Brebbia, who communicates with his former coach via text message, credits the culture Kennedy creates for Elon’s success. “Mike Kennedy’s advice for guys playing professionally is the same as his advice to college guys — work hard and be a good teammate. He is big on not being a selfish player and playing to win and playing for a team. When you win as a team, everyone is doing well. He kind of has that professional baseball mentality in a college setting.”

Kennedy says, ultimately, how much a player with talent is willing to work makes a big difference. “We feel like we do a good job of developing players, but players are the ones who contribute to being better players. That’s not always easy. Things get in the way. There are distractions. But the ones who
do the work have really done well.”

George Kirby made his professional debut on July 13, pitching two scoreless innings for the Everett AquaSox in the Class A Northwest League.
​Recruiting, developing and then sending players to the professional level have translated into a rich era for Elon baseball. Elon entered the 2019 season with great expectations and two highly regarded pitching prospects: Kirby and Brnovich. Elon completed an excellent team season, with a 33-24 record and a conference championship 19-5 mark in the CAA. “Coming into the fall, we knew we had high-profile guys,” Kennedy says. “Brnovich was coming off a strong (2018) spring with his strikeout records. He made the USA Baseball Collegiate National team and got a lot of attention, Adcock was developing as a pitcher and Kirby with his arm and 6-4 lanky frame is what major league scouts are looking for. I told them, if you guys play well, it’s hard not to get noticed.”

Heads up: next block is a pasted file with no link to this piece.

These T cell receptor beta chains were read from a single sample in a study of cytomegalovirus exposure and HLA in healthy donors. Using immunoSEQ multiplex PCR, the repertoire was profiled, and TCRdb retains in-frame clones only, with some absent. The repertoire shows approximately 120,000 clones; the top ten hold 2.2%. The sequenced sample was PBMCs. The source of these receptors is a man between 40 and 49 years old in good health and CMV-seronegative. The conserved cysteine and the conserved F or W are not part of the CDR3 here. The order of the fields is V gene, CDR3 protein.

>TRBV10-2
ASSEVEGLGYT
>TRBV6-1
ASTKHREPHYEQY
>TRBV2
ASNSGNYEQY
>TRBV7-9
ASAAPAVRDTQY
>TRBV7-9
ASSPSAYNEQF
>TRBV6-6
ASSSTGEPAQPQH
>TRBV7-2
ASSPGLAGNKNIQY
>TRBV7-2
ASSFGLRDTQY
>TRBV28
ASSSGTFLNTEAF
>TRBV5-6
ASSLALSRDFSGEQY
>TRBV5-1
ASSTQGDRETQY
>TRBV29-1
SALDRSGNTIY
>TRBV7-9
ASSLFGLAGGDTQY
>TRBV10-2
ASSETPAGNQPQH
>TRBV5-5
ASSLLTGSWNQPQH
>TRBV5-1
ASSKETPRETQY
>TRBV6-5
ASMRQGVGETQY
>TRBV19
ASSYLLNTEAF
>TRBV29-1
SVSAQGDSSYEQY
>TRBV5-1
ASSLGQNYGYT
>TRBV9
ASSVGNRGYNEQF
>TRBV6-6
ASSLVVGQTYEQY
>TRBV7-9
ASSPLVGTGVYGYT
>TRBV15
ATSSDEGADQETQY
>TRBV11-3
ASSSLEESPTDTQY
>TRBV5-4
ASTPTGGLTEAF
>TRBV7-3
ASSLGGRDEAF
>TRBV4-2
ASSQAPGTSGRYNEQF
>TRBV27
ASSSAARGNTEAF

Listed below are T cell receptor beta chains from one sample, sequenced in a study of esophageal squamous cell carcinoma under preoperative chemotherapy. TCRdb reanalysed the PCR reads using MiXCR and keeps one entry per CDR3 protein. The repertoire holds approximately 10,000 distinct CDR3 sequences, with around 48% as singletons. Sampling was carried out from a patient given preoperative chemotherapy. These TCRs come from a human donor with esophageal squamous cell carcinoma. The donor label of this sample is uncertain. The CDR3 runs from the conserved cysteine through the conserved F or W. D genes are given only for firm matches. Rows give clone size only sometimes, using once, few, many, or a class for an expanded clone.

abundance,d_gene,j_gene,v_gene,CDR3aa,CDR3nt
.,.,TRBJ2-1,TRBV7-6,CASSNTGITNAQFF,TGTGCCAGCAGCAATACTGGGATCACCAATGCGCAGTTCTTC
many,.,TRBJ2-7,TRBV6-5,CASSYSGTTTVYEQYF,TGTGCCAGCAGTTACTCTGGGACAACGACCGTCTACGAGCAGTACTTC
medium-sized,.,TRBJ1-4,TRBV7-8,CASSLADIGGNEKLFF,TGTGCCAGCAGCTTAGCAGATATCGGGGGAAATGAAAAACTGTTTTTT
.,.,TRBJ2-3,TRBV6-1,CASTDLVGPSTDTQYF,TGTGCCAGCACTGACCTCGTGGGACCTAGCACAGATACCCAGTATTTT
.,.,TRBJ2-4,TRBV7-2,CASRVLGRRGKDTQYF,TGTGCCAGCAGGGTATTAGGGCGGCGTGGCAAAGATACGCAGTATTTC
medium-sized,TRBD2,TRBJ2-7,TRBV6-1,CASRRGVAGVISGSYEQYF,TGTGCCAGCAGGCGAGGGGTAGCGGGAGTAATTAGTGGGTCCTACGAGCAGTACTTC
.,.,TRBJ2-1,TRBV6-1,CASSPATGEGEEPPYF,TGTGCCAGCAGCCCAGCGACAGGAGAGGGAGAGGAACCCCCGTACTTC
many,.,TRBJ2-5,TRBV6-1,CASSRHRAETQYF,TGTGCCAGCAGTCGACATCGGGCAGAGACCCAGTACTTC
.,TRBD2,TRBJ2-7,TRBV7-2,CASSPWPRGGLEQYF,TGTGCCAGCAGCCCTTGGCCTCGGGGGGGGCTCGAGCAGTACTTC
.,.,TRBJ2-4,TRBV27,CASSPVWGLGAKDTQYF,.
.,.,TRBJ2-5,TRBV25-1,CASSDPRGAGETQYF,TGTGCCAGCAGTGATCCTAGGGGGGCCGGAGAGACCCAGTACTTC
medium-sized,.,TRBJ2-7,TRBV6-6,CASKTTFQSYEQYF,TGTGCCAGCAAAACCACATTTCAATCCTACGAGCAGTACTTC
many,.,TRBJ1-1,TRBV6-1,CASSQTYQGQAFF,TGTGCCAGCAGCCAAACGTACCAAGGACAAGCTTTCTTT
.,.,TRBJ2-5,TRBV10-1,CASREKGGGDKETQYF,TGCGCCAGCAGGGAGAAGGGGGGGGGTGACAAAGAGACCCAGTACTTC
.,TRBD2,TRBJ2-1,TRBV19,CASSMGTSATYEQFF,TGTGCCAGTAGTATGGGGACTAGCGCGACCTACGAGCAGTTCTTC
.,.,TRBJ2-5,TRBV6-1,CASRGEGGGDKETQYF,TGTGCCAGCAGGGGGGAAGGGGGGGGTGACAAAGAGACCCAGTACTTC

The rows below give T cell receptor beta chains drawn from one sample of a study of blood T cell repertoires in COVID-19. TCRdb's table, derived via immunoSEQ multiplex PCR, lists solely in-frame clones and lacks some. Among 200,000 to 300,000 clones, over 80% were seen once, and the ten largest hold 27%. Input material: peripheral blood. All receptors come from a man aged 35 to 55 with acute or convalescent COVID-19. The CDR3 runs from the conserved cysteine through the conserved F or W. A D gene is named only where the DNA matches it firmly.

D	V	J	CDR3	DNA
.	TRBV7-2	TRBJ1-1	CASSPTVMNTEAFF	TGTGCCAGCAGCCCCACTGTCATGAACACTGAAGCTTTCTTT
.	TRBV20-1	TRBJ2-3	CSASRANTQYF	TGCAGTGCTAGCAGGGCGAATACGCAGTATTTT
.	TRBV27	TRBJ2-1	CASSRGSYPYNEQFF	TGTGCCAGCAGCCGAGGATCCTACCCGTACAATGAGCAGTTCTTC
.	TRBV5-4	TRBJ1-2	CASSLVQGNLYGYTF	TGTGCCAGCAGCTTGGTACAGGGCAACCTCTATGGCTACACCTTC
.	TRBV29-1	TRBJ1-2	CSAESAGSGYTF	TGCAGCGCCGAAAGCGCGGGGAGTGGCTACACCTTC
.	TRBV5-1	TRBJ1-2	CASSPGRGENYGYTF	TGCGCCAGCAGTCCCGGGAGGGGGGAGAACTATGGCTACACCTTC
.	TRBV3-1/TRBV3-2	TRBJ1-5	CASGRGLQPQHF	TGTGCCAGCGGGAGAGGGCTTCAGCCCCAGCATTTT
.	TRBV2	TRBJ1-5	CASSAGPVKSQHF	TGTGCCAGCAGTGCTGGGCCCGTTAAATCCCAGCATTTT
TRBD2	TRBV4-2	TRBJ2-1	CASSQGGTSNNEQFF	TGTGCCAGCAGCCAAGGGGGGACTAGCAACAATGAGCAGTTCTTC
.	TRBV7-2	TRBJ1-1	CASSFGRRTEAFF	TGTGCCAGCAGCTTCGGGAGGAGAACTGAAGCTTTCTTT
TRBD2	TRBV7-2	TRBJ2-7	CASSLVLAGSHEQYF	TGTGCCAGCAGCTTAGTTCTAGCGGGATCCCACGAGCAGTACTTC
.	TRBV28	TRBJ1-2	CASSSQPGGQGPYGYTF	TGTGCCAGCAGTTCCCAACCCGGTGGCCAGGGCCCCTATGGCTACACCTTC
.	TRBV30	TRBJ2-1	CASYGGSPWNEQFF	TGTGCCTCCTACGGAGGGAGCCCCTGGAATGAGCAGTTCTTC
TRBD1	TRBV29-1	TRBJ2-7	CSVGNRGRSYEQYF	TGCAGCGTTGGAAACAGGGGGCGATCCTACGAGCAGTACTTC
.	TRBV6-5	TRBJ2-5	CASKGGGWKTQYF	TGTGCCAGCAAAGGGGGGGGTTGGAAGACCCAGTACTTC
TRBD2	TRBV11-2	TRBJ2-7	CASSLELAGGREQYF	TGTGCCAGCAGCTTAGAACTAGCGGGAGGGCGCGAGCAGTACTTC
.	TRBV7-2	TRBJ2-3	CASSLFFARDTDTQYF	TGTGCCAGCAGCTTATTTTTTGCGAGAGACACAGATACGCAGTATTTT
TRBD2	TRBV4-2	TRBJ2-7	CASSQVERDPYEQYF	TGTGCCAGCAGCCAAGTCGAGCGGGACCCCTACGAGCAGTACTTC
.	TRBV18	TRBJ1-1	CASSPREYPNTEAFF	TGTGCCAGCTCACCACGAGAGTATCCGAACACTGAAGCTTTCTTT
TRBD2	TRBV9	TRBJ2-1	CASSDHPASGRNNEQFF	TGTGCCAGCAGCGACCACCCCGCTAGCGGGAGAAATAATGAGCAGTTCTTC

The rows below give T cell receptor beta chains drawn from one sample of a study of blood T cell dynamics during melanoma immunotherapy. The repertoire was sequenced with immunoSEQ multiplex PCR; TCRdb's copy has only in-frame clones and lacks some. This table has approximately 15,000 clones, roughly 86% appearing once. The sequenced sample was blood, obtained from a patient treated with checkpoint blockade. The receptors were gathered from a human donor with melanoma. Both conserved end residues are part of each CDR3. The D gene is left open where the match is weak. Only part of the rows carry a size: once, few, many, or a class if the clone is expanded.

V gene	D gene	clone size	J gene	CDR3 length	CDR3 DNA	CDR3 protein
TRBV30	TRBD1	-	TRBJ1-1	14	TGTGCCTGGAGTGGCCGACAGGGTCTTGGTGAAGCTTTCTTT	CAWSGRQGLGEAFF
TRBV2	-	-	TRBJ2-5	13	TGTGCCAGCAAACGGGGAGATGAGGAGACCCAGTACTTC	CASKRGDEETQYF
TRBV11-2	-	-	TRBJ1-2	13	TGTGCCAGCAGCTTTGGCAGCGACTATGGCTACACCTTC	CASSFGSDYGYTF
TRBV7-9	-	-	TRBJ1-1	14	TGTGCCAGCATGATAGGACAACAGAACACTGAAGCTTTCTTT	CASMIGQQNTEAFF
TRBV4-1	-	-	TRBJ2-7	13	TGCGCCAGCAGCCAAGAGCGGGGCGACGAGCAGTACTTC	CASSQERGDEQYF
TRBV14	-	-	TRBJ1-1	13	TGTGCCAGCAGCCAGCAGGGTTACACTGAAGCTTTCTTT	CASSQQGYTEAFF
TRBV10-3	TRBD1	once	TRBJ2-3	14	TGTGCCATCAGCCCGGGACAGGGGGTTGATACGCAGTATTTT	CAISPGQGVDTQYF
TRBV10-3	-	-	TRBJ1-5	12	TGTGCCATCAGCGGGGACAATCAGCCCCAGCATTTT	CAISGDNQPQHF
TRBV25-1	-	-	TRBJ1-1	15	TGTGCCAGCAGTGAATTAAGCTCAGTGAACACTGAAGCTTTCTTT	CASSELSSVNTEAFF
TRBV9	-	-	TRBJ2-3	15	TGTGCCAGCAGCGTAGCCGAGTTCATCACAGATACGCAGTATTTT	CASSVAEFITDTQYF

Kennedy says scouts who came to Latham Park for performances by Kirby or Brnovich also got to watch Adcock and Cam Devanney, who was eventually drafted in the 15th round. The Mariners have gained the most by attending Phoenix games, drafting four Elon players since 2016, including two this year (Kirby and Adcock). On June 22, Kirby was introduced to fans during a Seattle Mariners game at T-Mobile Park. He posed for photos in a jersey with No. 20 and Kirby written on the back. He made his professional debut three weeks later on July 13, pitching two scoreless innings for the Everett AquaSox in the Class A Northwest League.

Brebbia says players drafted in the first 10 rounds have a much different experience from someone drafted in round 30. “Obviously those guys are really good. First-rounders are really good. Top 10-rounders are really good. The best advice I can give them is to keep getting better and have fun. “I wish the best for those guys who were drafted. It’s going to be a heckuva fun ride. I hope they enjoy it as much as I have. I hope they get to the big leagues soon and they don’t waste too much time because it’s a blast.”

Going pro